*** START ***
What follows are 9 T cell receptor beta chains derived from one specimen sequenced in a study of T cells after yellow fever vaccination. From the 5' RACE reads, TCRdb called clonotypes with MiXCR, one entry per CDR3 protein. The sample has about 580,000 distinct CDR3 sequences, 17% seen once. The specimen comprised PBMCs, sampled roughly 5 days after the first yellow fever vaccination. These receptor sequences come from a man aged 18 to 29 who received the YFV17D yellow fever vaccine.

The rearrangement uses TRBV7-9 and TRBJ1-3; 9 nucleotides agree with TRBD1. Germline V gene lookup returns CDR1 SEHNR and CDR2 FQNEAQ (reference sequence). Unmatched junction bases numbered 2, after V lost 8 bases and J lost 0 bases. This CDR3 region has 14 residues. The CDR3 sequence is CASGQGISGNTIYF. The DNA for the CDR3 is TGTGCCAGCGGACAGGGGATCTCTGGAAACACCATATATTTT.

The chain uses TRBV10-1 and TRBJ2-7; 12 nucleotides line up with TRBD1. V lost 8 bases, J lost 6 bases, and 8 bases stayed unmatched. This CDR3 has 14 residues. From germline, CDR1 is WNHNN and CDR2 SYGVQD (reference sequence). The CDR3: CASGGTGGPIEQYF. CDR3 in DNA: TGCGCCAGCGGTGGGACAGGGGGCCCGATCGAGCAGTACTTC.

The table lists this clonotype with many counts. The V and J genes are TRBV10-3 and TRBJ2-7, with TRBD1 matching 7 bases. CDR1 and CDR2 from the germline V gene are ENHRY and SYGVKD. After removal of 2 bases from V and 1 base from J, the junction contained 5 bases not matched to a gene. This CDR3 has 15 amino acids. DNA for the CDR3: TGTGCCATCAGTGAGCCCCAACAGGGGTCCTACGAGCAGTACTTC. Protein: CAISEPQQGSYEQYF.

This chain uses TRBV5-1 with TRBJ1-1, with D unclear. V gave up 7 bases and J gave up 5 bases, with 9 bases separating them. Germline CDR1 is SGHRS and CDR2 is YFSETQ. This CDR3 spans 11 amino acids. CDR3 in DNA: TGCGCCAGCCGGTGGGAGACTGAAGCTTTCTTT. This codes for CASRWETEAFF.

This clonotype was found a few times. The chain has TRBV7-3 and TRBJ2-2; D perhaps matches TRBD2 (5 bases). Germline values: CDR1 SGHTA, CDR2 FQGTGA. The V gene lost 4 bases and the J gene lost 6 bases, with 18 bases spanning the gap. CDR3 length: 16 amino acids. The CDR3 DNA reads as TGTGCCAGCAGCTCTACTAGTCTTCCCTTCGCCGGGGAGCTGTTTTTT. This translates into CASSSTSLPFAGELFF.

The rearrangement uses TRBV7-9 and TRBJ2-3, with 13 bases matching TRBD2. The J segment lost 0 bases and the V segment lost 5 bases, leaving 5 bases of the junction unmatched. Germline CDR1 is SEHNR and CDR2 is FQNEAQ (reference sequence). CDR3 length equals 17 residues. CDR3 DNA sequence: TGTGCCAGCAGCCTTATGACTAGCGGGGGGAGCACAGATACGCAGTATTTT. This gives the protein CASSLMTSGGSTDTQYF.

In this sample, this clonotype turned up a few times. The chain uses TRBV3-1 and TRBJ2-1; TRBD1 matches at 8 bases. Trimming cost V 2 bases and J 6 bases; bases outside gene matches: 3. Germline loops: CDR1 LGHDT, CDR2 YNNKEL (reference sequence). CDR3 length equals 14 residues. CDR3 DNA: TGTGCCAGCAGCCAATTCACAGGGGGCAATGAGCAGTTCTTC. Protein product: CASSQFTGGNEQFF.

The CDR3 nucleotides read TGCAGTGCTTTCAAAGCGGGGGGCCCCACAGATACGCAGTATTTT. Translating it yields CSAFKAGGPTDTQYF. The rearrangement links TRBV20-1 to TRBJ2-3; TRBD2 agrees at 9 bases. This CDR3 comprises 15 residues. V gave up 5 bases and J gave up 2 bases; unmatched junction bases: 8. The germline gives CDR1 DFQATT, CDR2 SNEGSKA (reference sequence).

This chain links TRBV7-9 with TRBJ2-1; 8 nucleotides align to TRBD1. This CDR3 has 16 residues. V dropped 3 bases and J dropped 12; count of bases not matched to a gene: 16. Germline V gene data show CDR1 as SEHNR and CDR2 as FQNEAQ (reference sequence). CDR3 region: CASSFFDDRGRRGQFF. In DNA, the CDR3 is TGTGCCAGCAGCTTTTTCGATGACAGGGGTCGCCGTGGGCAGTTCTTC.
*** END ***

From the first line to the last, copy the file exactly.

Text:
What follows are 9 T cell receptor beta chains derived from one specimen sequenced in a study of T cells after yellow fever vaccination. From the 5' RACE reads, TCRdb called clonotypes with MiXCR, one entry per CDR3 protein. The sample has about 580,000 distinct CDR3 sequences, 17% seen once. The specimen comprised PBMCs, sampled roughly 5 days after the first yellow fever vaccination. These receptor sequences come from a man aged 18 to 29 who received the YFV17D yellow fever vaccine.

The rearrangement uses TRBV7-9 and TRBJ1-3; 9 nucleotides agree with TRBD1. Germline V gene lookup returns CDR1 SEHNR and CDR2 FQNEAQ (reference sequence). Unmatched junction bases numbered 2, after V lost 8 bases and J lost 0 bases. This CDR3 region has 14 residues. The CDR3 sequence is CASGQGISGNTIYF. The DNA for the CDR3 is TGTGCCAGCGGACAGGGGATCTCTGGAAACACCATATATTTT.

The chain uses TRBV10-1 and TRBJ2-7; 12 nucleotides line up with TRBD1. V lost 8 bases, J lost 6 bases, and 8 bases stayed unmatched. This CDR3 has 14 residues. From germline, CDR1 is WNHNN and CDR2 SYGVQD (reference sequence). The CDR3: CASGGTGGPIEQYF. CDR3 in DNA: TGCGCCAGCGGTGGGACAGGGGGCCCGATCGAGCAGTACTTC.

The table lists this clonotype with many counts. The V and J genes are TRBV10-3 and TRBJ2-7, with TRBD1 matching 7 bases. CDR1 and CDR2 from the germline V gene are ENHRY and SYGVKD. After removal of 2 bases from V and 1 base from J, the junction contained 5 bases not matched to a gene. This CDR3 has 15 amino acids. DNA for the CDR3: TGTGCCATCAGTGAGCCCCAACAGGGGTCCTACGAGCAGTACTTC. Protein: CAISEPQQGSYEQYF.

This chain uses TRBV5-1 with TRBJ1-1, with D unclear. V gave up 7 bases and J gave up 5 bases, with 9 bases separating them. Germline CDR1 is SGHRS and CDR2 is YFSETQ. This CDR3 spans 11 amino acids. CDR3 in DNA: TGCGCCAGCCGGTGGGAGACTGAAGCTTTCTTT. This codes for CASRWETEAFF.

This clonotype was found a few times. The chain has TRBV7-3 and TRBJ2-2; D perhaps matches TRBD2 (5 bases). Germline values: CDR1 SGHTA, CDR2 FQGTGA. The V gene lost 4 bases and the J gene lost 6 bases, with 18 bases spanning the gap. CDR3 length: 16 amino acids. The CDR3 DNA reads as TGTGCCAGCAGCTCTACTAGTCTTCCCTTCGCCGGGGAGCTGTTTTTT. This translates into CASSSTSLPFAGELFF.

The rearrangement uses TRBV7-9 and TRBJ2-3, with 13 bases matching TRBD2. The J segment lost 0 bases and the V segment lost 5 bases, leaving 5 bases of the junction unmatched. Germline CDR1 is SEHNR and CDR2 is FQNEAQ (reference sequence). CDR3 length equals 17 residues. CDR3 DNA sequence: TGTGCCAGCAGCCTTATGACTAGCGGGGGGAGCACAGATACGCAGTATTTT. This gives the protein CASSLMTSGGSTDTQYF.

In this sample, this clonotype turned up a few times. The chain uses TRBV3-1 and TRBJ2-1; TRBD1 matches at 8 bases. Trimming cost V 2 bases and J 6 bases; bases outside gene matches: 3. Germline loops: CDR1 LGHDT, CDR2 YNNKEL (reference sequence). CDR3 length equals 14 residues. CDR3 DNA: TGTGCCAGCAGCCAATTCACAGGGGGCAATGAGCAGTTCTTC. Protein product: CASSQFTGGNEQFF.

The CDR3 nucleotides read TGCAGTGCTTTCAAAGCGGGGGGCCCCACAGATACGCAGTATTTT. Translating it yields CSAFKAGGPTDTQYF. The rearrangement links TRBV20-1 to TRBJ2-3; TRBD2 agrees at 9 bases. This CDR3 comprises 15 residues. V gave up 5 bases and J gave up 2 bases; unmatched junction bases: 8. The germline gives CDR1 DFQATT, CDR2 SNEGSKA (reference sequence).

This chain links TRBV7-9 with TRBJ2-1; 8 nucleotides align to TRBD1. This CDR3 has 16 residues. V dropped 3 bases and J dropped 12; count of bases not matched to a gene: 16. Germline V gene data show CDR1 as SEHNR and CDR2 as FQNEAQ (reference sequence). CDR3 region: CASSFFDDRGRRGQFF. In DNA, the CDR3 is TGTGCCAGCAGCTTTTTCGATGACAGGGGTCGCCGTGGGCAGTTCTTC.